In the article “Competitive Strategy: Game – Changing Strategies” by Bob Tyler writes:  Common sense, as well as, academic research argues that attacking bigger competitors will most likely lead to failure. Take for example, a series of studies undertaken at London Business School in the early 1990s which examined; ‘how new market entrants in several UK industries fared against much bigger established competitors’.

Not surprisingly, the failure rate of ‘newbies’ was quite high. More than 85% of them failed within 5 years of entry, whereas a No.1 ranked firm, in a particular industry, had a probability of about 96% of surviving as No.1. Yet, without disputing the statistics, we all know of examples of companies that attacked much bigger competitors with great success. In several instances, not only did the smaller firm survive but often managed to emerge as one of the leaders in the industry.

In other words, the small fish ate the big fish! IKEA did it in the furniture retail business, Canon in copiers, Starbucks in coffee, Amazon in bookselling, and the list goes on… So, what explains the success of these outliers and what can we all learn from their experience? After studying more than seventy such firms Dr. Costas Markides, Professor of Strategic and International Management at London Business School and author of the book ‘Game Changing Strategies’, has found a simple answer;Successful attackers do not try and be better than their rivals. Rather, they actively adopt a different strategy and aim to compete by changing the rules of the game of the industry”.

In the article “How to Win by Changing the Game” writes:  A true capabilities-driven strat­egy is the most reliable way for a company to thrive when the rules of the game for its industry are in flux. Instead of looking inward at the capabilities you already have and trying to discern your strengths, start by looking outward at the capabilities you need. ‘What must you be able to do to reach the customers you want to attract?’

By designing a portfolio of skills and tools (capabilities) needed to win customers, you can end up changing the game instead of playing by the rules. However, as many senior executives will confirm, this focus on capabilities is easy to write about but surprisingly difficult to execute, especially in highly turbulent times. But the al­ternative is worse: This is not the time to find a cave and hibernate until the economic storm passes; for its unlikely the storm will pass anytime soon, and a capabilities-driven strategy is the only way to remain equipped for perpetually stormy weather.

Remember that capabilities do not manifest themselves over­night; they take time to grow. That’s why foresight, particularly the ability to anticipate future industry dynamics and customer needs, is so crucial.  As you look for ways to foster growth, consider every move through the lens of your ultimate aspiration; your ability to thrive by consistently attracting customers. To achieve that goal in today’s global business environment, it’s not only what you do that matters; ‘it’s how well your business is equipped with the appropriate capabilities’…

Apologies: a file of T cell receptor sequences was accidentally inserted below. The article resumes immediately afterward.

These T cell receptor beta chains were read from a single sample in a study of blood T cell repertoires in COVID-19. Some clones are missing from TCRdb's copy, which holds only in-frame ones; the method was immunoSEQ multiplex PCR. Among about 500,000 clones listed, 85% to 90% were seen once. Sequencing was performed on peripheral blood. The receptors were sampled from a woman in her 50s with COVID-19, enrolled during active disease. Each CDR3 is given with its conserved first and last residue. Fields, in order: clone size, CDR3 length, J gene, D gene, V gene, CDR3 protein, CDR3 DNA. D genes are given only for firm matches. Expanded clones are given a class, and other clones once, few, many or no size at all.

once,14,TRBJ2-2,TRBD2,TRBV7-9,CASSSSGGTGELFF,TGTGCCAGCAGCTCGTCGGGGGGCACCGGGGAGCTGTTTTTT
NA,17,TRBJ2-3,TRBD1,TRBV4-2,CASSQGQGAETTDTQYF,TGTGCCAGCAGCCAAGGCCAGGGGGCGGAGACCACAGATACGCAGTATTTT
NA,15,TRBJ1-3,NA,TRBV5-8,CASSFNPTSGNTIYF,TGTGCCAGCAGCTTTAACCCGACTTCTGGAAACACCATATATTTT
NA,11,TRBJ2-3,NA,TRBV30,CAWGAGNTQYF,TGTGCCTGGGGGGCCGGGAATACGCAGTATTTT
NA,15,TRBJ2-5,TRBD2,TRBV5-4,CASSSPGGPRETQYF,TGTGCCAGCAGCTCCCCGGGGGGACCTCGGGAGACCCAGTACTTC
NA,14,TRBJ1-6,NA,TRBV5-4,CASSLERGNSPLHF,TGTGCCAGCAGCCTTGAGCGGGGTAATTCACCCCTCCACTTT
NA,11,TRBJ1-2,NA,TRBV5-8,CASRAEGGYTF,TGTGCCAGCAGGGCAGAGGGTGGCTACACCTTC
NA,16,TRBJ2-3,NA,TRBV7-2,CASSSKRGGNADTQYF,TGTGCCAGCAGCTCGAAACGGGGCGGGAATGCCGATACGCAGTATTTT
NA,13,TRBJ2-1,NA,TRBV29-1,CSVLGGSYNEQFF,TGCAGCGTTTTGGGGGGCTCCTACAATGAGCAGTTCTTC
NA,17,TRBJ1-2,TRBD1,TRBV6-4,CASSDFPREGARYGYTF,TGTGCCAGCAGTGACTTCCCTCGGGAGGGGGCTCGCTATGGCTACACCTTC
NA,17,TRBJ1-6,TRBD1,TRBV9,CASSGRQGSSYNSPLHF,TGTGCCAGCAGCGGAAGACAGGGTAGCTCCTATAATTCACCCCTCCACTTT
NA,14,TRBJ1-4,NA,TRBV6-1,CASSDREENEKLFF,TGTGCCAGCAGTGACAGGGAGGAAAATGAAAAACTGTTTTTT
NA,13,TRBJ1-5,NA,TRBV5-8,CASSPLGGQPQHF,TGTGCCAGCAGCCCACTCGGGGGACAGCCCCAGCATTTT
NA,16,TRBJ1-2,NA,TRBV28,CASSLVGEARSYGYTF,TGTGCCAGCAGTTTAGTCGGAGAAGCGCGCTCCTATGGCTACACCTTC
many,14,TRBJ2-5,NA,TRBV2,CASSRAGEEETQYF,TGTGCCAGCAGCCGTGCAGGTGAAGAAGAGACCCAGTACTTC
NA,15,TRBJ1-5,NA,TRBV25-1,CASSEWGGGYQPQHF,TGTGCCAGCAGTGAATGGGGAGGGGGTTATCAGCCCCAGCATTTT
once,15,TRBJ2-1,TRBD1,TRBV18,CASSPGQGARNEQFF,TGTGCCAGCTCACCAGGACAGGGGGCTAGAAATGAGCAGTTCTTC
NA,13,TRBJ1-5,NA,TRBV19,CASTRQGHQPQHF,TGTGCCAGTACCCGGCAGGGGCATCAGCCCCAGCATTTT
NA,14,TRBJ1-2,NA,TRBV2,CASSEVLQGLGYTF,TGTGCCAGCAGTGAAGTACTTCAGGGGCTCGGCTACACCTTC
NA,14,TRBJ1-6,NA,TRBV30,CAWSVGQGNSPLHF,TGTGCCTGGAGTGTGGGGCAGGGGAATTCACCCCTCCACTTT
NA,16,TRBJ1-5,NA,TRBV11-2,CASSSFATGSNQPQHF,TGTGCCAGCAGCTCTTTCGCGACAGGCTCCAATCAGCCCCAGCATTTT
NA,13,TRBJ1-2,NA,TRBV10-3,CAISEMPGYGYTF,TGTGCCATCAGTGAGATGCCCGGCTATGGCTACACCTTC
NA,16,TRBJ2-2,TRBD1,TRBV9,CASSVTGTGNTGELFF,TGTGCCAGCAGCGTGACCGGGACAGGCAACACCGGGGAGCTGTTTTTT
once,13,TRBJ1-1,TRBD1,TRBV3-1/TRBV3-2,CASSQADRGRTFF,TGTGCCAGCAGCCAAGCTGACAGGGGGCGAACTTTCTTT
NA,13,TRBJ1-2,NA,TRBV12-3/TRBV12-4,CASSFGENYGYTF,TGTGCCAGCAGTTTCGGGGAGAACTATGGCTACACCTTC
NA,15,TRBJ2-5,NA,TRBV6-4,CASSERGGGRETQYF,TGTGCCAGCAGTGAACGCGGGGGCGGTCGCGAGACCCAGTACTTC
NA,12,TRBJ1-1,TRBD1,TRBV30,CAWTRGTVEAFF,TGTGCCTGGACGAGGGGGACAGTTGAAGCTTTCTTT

Game changing strategies are developed by engaging customers in meaningful dialogue, and asking the critical question: “What can I do differently in my business that would make a real difference to my customers?” The answer(s) to this simple question will give you the stuff that can change the game and provide a significant business advantage. There are dozens of different ways you can change the way you play the game, in your field of business, and you actually have a lot more choice than you think… think about it…  

Competing head-to-head on products and services is table stakes. Innovators are looking for a new business model that will destabilize their rivals and produce a breakthrough opportunity. In fact, in a recent survey of top-level executives in established companies found that the biggest shared concern is that somewhere in the world—in a garage or a dorm room— someone is coming up with a new business model that will overthrow their established way of doing business…

“Don’t wait for the business trends to develop. Instead, watch for people messing with the rules, because that is the earliest sign of significant change. And, when the rules change, the whole world can change.” ~Joel A. Barker

Convergence of Disruptive Strategic Forces that Destroys Businesses: Perfect Storm …Bad Luck or Failed Leadership

A bit of unsolicited advice to business executives trying to explain why their company or their industry is suddenly in the soup: Please spare us the “perfect storm” metaphor. ~ Steven Pearlstein, Journalist

In Sebastian Junger’s gripping account of a shipwreck that popularized the notion of the “perfect storm”, Billy Tyne, the skipper of the Andrea Gail, received urgent and repeated warnings that he was heading into what could be a monster storm off the Grand Banks– warnings that Tyne and his crew chose to ignore.

After all, the weather immediately around them had been relatively calm, and the swordfish had been tantalizingly plentiful. And there were always worrywarts warning not to do this and not to do that. If Tyne had listened to them, the Andrea Gail would never have left port, let alone become one of the most successful sword boats in Gloucester,Mass.

In an article by Steven Pearlstein, journalist writes: “The reason the perfect storm is such an appealing metaphor for these shipwrecked captains of industry is that it appears to let them off the hook. Who can blame you if the ship goes down in one of freak, once-in-a-century storms that result when three weather systems collide? It’s an act of nature that nobody could have predicted — or so the story goes.”  Sam Zell, the real estate tycoon, who was smart enough to sell out at the top of the commercial real estate cycle, only to dive into the newspaper and broadcast business of the Tribune Company just as circulation and advertising revenue were about to collapse, then claims the “perfect storm” as the reason for the Tribune’s business failure…